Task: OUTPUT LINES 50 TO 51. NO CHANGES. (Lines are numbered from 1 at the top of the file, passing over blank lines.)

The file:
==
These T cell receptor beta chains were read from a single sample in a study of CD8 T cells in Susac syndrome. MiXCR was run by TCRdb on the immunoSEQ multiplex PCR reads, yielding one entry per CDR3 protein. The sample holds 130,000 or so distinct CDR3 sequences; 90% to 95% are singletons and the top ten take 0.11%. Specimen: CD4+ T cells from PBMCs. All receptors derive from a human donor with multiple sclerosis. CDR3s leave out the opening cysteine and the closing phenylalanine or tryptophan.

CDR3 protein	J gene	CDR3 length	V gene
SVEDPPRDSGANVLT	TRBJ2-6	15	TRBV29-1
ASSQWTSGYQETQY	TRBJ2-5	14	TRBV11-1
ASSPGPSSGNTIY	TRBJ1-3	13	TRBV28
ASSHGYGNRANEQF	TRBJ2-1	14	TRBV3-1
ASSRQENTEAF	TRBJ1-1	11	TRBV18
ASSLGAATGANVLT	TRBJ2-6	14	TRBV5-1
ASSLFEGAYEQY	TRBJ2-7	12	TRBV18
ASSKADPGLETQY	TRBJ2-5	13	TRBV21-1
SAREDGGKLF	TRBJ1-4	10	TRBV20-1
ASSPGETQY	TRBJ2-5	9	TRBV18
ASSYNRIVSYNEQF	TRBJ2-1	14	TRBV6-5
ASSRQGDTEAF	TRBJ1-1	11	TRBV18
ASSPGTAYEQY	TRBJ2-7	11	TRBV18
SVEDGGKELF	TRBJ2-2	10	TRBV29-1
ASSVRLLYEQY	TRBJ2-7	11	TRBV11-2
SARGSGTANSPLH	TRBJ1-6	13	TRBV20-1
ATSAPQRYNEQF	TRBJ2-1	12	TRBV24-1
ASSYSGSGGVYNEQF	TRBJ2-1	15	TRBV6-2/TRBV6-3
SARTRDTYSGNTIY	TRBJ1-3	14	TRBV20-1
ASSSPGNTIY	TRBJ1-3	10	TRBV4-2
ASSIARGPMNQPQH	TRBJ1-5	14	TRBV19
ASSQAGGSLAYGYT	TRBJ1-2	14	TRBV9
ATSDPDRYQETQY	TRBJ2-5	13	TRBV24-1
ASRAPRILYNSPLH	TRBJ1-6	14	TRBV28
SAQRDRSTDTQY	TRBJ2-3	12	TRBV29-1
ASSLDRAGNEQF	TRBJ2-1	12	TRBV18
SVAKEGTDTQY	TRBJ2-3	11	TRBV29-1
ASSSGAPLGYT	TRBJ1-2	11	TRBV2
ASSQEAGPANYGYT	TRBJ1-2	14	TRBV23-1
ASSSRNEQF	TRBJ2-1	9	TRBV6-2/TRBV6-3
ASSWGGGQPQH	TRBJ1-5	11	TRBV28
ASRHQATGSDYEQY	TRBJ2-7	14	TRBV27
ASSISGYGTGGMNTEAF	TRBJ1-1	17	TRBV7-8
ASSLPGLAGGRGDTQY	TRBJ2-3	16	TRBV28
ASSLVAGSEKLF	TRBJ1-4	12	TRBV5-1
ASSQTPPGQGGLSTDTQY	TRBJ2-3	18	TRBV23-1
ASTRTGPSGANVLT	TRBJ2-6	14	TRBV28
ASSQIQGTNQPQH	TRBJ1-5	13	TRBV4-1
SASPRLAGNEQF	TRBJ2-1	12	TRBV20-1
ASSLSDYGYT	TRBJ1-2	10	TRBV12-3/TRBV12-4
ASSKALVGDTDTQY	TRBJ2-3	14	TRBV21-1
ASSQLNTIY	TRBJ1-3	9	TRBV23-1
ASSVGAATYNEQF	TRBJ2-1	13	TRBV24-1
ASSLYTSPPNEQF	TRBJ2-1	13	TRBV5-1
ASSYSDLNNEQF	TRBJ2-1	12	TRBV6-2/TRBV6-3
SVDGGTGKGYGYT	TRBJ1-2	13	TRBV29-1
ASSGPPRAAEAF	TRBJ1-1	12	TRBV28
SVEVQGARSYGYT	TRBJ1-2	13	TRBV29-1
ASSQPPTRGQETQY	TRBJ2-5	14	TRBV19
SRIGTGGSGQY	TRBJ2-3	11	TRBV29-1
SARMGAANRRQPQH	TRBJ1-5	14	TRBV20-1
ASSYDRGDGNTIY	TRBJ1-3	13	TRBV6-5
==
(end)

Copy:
SVEVQGARSYGYT	TRBJ1-2	13	TRBV29-1
ASSQPPTRGQETQY	TRBJ2-5	14	TRBV19